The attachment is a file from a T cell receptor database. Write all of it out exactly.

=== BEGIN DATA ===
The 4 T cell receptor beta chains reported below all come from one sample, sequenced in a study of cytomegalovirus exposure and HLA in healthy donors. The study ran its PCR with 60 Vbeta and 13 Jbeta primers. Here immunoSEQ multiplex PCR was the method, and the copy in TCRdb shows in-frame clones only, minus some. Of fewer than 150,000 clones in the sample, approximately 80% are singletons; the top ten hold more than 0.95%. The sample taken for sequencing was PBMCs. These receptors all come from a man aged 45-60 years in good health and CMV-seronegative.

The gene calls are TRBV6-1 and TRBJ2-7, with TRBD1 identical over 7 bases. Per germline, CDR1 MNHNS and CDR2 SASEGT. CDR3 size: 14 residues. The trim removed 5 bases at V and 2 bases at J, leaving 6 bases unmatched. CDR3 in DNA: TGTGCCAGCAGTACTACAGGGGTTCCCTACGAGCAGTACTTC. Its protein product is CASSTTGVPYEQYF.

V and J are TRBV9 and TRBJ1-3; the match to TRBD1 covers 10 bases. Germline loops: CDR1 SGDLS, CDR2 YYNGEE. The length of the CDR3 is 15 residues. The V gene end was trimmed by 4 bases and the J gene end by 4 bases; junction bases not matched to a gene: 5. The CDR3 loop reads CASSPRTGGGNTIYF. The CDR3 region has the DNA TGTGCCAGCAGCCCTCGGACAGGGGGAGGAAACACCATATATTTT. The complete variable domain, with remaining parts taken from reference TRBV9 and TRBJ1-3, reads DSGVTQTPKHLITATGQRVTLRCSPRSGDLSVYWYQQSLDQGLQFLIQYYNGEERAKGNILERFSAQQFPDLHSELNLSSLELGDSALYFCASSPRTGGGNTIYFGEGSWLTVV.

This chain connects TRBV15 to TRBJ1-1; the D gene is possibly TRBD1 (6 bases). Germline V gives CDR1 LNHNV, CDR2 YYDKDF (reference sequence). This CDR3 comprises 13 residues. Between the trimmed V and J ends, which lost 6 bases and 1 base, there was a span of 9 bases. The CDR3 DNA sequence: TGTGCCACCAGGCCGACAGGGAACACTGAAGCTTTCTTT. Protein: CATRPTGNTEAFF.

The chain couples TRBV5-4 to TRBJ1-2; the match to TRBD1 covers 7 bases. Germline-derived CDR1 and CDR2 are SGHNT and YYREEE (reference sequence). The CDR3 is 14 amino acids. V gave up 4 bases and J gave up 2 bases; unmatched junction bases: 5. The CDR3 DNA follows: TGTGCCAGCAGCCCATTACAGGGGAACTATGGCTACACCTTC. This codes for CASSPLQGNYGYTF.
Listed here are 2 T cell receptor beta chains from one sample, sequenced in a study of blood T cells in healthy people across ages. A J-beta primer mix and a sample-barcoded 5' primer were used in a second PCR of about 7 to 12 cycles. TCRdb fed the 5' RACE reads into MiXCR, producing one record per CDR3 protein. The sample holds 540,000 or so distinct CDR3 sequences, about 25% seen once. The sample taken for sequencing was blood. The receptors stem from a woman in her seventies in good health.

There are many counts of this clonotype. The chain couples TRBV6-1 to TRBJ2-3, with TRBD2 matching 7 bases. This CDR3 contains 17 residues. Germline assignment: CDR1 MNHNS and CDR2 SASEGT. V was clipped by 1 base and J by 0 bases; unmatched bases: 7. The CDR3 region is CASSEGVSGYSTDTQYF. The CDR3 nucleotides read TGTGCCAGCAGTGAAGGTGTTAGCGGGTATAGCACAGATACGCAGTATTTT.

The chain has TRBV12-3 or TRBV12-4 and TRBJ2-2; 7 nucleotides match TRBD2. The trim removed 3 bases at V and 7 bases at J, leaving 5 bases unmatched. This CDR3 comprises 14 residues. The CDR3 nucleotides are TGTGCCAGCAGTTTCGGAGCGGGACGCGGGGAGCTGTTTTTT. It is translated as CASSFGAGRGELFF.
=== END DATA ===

The 4 T cell receptor beta chains reported below all come from one sample, sequenced in a study of cytomegalovirus exposure and HLA in healthy donors. The study ran its PCR with 60 Vbeta and 13 Jbeta primers. Here immunoSEQ multiplex PCR was the method, and the copy in TCRdb shows in-frame clones only, minus some. Of fewer than 150,000 clones in the sample, approximately 80% are singletons; the top ten hold more than 0.95%. The sample taken for sequencing was PBMCs. These receptors all come from a man aged 45-60 years in good health and CMV-seronegative.

The gene calls are TRBV6-1 and TRBJ2-7, with TRBD1 identical over 7 bases. Per germline, CDR1 MNHNS and CDR2 SASEGT. CDR3 size: 14 residues. The trim removed 5 bases at V and 2 bases at J, leaving 6 bases unmatched. CDR3 in DNA: TGTGCCAGCAGTACTACAGGGGTTCCCTACGAGCAGTACTTC. Its protein product is CASSTTGVPYEQYF.

V and J are TRBV9 and TRBJ1-3; the match to TRBD1 covers 10 bases. Germline loops: CDR1 SGDLS, CDR2 YYNGEE. The length of the CDR3 is 15 residues. The V gene end was trimmed by 4 bases and the J gene end by 4 bases; junction bases not matched to a gene: 5. The CDR3 loop reads CASSPRTGGGNTIYF. The CDR3 region has the DNA TGTGCCAGCAGCCCTCGGACAGGGGGAGGAAACACCATATATTTT. The complete variable domain, with remaining parts taken from reference TRBV9 and TRBJ1-3, reads DSGVTQTPKHLITATGQRVTLRCSPRSGDLSVYWYQQSLDQGLQFLIQYYNGEERAKGNILERFSAQQFPDLHSELNLSSLELGDSALYFCASSPRTGGGNTIYFGEGSWLTVV.

This chain connects TRBV15 to TRBJ1-1; the D gene is possibly TRBD1 (6 bases). Germline V gives CDR1 LNHNV, CDR2 YYDKDF (reference sequence). This CDR3 comprises 13 residues. Between the trimmed V and J ends, which lost 6 bases and 1 base, there was a span of 9 bases. The CDR3 DNA sequence: TGTGCCACCAGGCCGACAGGGAACACTGAAGCTTTCTTT. Protein: CATRPTGNTEAFF.

The chain couples TRBV5-4 to TRBJ1-2; the match to TRBD1 covers 7 bases. Germline-derived CDR1 and CDR2 are SGHNT and YYREEE (reference sequence). The CDR3 is 14 amino acids. V gave up 4 bases and J gave up 2 bases; unmatched junction bases: 5. The CDR3 DNA follows: TGTGCCAGCAGCCCATTACAGGGGAACTATGGCTACACCTTC. This codes for CASSPLQGNYGYTF.
Listed here are 2 T cell receptor beta chains from one sample, sequenced in a study of blood T cells in healthy people across ages. A J-beta primer mix and a sample-barcoded 5' primer were used in a second PCR of about 7 to 12 cycles. TCRdb fed the 5' RACE reads into MiXCR, producing one record per CDR3 protein. The sample holds 540,000 or so distinct CDR3 sequences, about 25% seen once. The sample taken for sequencing was blood. The receptors stem from a woman in her seventies in good health.

There are many counts of this clonotype. The chain couples TRBV6-1 to TRBJ2-3, with TRBD2 matching 7 bases. This CDR3 contains 17 residues. Germline assignment: CDR1 MNHNS and CDR2 SASEGT. V was clipped by 1 base and J by 0 bases; unmatched bases: 7. The CDR3 region is CASSEGVSGYSTDTQYF. The CDR3 nucleotides read TGTGCCAGCAGTGAAGGTGTTAGCGGGTATAGCACAGATACGCAGTATTTT.

The chain has TRBV12-3 or TRBV12-4 and TRBJ2-2; 7 nucleotides match TRBD2. The trim removed 3 bases at V and 7 bases at J, leaving 5 bases unmatched. This CDR3 comprises 14 residues. The CDR3 nucleotides are TGTGCCAGCAGTTTCGGAGCGGGACGCGGGGAGCTGTTTTTT. It is translated as CASSFGAGRGELFF.